The Types of Court Cases. Criminal Cases; Civil Cases; In criminal cases, the government brings a case against one or more defendants. The defendant in a criminal case is the person being accused of committing a crime by the government. At the U.S. District Court level, the government is represented by the United States Attorney (or an Assistant United States Attorney), also called the ...
The two main types of courts in the United States are the federal court system and the state court system. Although these two courts have separate responsibilities, they often interact with each other, such as when a state court case is appealed to a federal court.
Cases involving “diversity of citizenship," which are disputes between two parties not from the same state or country, and where the claim meets a set dollar threshold for damages. More specifically, federal courts hear criminal, civil, and bankruptcy cases. And once a case is decided, it can often be appealed.
Other types of cases like name changes, elder abuse, civil harassment, and many others. Unlike in criminal cases, there is no right to a court-appointed lawyer in most civil cases. This means that, if you cannot afford a lawyer and you cannot get a legal aid or pro bono (volunteer) lawyer, you have to represent yourself.
The types of cases heard in federal court are those in which the United States is directly involved. For example, cases with parties in different states often qualify for federal court. Federal courts also hear cases pertaining to Constitutional law, copyright, patient law, maritime activity and violations of federal laws.
There are two kinds of cases that are heard in the trial courts: civil cases and criminal cases. Eighty percent of conflicts that come to state courts are civil cases. Civil cases involve conflicts between people or institutions, such as businesses. A civil case usually begins when a person or ...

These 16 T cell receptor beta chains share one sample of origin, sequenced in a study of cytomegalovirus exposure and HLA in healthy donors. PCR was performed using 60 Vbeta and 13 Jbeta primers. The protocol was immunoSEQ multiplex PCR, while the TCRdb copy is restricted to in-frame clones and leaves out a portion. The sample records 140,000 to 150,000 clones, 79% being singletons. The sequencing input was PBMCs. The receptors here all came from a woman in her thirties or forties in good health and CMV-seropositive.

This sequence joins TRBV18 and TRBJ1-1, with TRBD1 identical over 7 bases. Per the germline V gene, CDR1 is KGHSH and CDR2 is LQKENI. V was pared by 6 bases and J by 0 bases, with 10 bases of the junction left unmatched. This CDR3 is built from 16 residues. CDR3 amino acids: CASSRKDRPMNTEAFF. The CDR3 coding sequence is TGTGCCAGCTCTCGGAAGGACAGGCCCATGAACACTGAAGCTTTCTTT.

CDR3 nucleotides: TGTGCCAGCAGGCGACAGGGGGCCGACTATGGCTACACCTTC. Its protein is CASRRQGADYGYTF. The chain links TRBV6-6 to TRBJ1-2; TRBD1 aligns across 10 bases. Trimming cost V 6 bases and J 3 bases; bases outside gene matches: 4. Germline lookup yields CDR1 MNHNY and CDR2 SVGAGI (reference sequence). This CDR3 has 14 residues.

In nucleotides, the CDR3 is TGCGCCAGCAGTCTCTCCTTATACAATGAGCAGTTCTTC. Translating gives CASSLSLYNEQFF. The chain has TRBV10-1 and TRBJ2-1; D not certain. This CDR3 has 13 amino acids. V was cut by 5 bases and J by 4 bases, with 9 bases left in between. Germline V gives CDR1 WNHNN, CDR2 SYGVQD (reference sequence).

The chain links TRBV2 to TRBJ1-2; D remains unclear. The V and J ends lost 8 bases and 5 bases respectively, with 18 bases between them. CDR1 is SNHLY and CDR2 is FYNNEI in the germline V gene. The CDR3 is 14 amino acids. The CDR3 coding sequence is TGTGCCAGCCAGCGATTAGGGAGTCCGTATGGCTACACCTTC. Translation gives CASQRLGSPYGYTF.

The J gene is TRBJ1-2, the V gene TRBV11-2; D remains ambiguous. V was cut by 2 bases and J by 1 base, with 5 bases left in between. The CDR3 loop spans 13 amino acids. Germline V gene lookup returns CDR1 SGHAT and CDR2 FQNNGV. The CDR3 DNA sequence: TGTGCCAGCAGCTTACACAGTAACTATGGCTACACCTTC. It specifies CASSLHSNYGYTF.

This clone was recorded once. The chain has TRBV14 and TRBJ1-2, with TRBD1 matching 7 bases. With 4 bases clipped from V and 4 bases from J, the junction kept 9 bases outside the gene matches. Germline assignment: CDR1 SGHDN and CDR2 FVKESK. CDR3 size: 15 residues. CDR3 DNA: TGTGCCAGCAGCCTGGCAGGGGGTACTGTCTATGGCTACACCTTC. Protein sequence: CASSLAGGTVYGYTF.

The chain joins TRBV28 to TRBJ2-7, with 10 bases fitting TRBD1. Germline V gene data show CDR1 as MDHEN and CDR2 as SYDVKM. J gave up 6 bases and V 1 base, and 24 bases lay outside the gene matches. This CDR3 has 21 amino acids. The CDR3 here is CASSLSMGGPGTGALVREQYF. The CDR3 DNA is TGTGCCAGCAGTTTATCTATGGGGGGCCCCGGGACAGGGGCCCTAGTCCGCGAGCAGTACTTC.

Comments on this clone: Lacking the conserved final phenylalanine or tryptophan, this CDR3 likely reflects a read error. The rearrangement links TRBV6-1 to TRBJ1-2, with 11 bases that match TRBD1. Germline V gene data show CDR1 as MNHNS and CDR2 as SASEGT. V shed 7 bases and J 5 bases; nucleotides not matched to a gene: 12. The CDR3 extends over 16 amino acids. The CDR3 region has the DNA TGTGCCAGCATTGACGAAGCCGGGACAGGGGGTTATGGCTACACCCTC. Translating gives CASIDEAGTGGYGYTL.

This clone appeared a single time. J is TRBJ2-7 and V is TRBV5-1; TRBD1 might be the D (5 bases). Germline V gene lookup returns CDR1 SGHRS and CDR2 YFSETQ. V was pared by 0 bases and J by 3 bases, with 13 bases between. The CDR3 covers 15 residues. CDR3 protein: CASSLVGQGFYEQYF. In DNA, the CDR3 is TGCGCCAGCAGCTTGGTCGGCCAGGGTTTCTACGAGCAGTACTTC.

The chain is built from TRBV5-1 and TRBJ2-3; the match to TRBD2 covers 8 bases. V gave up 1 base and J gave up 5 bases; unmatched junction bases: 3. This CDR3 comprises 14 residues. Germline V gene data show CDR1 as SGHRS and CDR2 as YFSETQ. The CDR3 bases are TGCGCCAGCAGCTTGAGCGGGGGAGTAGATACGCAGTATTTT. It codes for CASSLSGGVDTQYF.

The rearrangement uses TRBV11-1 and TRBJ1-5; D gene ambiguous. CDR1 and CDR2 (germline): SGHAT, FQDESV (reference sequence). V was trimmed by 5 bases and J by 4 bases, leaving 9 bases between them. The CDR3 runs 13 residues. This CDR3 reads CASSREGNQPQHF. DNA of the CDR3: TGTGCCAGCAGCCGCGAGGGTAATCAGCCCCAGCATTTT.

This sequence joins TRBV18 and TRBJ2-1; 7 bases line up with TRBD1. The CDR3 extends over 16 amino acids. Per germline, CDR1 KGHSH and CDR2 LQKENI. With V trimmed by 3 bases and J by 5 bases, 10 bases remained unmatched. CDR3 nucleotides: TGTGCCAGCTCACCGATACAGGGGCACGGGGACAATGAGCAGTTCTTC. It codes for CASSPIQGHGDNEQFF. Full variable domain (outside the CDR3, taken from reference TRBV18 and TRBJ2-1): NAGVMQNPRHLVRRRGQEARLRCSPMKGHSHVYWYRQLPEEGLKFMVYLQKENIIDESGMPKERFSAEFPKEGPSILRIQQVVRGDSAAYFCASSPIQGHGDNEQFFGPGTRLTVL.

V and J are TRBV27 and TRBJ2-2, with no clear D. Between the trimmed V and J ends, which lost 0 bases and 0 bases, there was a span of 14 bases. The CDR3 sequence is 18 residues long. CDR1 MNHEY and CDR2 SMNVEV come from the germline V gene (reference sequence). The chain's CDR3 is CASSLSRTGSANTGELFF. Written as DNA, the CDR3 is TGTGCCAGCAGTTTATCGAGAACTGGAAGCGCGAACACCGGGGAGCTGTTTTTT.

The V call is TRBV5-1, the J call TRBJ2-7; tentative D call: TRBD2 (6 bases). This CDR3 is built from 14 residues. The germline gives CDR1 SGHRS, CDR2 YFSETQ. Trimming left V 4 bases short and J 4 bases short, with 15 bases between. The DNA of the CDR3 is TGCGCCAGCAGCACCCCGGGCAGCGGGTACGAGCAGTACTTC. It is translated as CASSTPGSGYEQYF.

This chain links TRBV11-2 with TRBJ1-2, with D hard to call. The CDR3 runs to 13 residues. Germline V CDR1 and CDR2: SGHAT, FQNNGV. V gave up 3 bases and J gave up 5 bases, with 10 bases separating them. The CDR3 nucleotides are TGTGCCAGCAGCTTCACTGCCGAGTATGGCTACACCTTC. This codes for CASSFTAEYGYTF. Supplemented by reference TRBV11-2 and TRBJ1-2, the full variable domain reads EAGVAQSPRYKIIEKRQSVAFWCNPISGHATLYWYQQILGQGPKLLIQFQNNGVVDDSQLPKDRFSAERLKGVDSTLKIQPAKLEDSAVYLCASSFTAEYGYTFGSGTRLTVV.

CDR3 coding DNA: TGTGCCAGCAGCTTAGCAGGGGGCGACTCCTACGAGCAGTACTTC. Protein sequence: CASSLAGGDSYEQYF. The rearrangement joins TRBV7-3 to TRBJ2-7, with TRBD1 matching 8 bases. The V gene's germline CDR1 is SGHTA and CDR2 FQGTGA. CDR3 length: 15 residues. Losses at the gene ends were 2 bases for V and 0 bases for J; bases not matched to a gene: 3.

The Supreme Court can hear two types of cases: The most common type of case is an appeal, which requires that the case is first heard by a lower court. The Court chooses its own docket each ...
Court cases can take a variety of different shapes and sizes, so when filing your court case it is important to know a bit about each one. Learn about the different types of court cases and how each one proceeds. A Basic Overview. California court cases fall under one of two categories of state courts: trial and appellate.
The kind of cases that a court gets to hear are determined by the 'subject matter jurisdiction' that the court has. A federal court has exclusive jurisdiction (i.e. is the only court that gets to hear) cases arising out of the US Constitution, as well as some other limited types of cases like bankruptcy cases and tax cases. Other than these limited excepts, state courts can handle pretty m...
State courts, for the most part, interpret state law and tend to hear the types of cases that affect the personal lives of many residents, such as probate, family law, and most criminal law. Federal courts consist of district courts, appellate courts, and the U.S. Supreme Court, and hear many different kinds of cases.